Crossroads

Joyce Sutphen

 
The second half of my life will be black
to the white rind of the old and fading moon.
The second half of my life will be water
over the cracked floor of these desert years.
I will land on my feet this time,
knowing at least two languages and who
my friends are. I will dress for the
occasion, and my hair shall be
whatever color I please.
Everyone will go on celebrating the old
birthday, counting the years as usual,
but I will count myself new from this
inception, this imprint of my own desire.
The second half of my life will be swift,
past leaning fenceposts, a gravel shoulder,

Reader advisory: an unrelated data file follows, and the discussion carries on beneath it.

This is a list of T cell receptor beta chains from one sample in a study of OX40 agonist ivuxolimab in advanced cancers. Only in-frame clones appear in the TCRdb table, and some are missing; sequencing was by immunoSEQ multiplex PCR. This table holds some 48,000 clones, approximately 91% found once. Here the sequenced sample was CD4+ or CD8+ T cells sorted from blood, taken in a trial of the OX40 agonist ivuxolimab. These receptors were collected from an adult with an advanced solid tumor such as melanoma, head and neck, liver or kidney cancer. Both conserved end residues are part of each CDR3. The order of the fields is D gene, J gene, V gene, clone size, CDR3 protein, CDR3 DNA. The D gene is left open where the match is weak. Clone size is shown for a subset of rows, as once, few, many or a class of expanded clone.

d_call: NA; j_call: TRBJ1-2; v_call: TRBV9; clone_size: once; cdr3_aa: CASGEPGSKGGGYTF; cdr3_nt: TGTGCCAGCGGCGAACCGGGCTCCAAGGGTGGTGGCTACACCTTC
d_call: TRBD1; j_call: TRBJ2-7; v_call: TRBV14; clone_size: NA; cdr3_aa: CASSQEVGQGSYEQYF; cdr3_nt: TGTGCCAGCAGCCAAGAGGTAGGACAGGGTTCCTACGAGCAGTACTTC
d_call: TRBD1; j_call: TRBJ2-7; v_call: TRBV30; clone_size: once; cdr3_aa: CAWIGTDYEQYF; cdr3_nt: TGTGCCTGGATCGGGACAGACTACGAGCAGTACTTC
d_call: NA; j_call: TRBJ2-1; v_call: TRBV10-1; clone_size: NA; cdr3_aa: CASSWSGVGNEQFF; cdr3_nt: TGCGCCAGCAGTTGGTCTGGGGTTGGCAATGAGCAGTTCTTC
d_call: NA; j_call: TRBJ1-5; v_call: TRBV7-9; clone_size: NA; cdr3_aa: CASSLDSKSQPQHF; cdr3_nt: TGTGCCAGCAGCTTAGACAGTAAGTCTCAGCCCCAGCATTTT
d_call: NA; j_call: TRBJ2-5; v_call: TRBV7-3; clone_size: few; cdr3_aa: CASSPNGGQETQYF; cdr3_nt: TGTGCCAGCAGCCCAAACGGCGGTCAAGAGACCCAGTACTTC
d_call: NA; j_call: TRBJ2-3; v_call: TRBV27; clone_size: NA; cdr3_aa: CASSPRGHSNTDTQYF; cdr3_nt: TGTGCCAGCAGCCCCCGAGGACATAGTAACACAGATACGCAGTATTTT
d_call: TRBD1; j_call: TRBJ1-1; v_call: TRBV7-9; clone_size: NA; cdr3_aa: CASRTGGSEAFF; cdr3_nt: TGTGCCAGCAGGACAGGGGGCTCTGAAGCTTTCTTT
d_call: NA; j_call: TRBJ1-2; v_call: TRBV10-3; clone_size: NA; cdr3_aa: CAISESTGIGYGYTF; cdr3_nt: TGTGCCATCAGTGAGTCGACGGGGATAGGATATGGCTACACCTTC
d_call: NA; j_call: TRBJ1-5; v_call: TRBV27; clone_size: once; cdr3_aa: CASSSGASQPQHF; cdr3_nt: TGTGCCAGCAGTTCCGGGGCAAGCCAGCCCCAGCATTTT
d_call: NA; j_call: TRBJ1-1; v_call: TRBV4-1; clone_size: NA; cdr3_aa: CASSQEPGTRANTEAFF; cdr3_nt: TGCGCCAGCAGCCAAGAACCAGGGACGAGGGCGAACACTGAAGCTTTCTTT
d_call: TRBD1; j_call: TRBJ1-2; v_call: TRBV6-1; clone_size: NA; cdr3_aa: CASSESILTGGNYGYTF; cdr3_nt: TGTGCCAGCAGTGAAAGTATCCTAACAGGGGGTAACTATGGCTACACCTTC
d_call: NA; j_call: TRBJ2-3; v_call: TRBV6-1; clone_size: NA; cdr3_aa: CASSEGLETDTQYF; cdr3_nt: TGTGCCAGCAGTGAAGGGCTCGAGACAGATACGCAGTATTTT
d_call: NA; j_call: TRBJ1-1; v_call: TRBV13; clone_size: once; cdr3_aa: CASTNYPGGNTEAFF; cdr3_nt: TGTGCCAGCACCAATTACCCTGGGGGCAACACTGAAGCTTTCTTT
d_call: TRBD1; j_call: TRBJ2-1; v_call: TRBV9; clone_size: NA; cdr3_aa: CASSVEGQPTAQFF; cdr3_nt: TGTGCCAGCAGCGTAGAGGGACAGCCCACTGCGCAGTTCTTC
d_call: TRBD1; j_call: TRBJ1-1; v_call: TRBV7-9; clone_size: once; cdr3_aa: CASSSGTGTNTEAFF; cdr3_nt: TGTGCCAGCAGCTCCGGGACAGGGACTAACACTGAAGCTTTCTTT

asphalt tickets, the beckon of open road.
The second half of my life will be wide-eyed,
fingers shifting through fine sands,
arms loose at my sides, wandering feet.
There will be new dreams every night,
and the drapes will never be closed.
I will toss my string of keys into a deep
well and old letters into the grate.
The second half of my life will be ice
breaking up on the river, rain
soaking the fields, a hand
held out, a fire,
and smoke going
upward, always up.
 
From Straight Out of View by Joyce Sutphen. Copyright © 1995, 2001 by Joyce Sutphen. Used by permission of Holy Cow! Press. All rights reserved.

Further Reading

Poems About Birthdays
A Birthday
by Christina Rossetti
A Happy Birthday
by Ted Kooser
A Newborn Girl at Passover
by Nan Cohen
Birth
by Tina Chang
Fifty-Three
by Eileen Myles
Infant Joy
by William Blake
Morning Song
by Sylvia Plath
On His Seventy-fifth Birthday
by Walter Savage Landor
Poem at Thirty
by Michael Ryan
Prayer for a Birthday
by Mark Wunderlich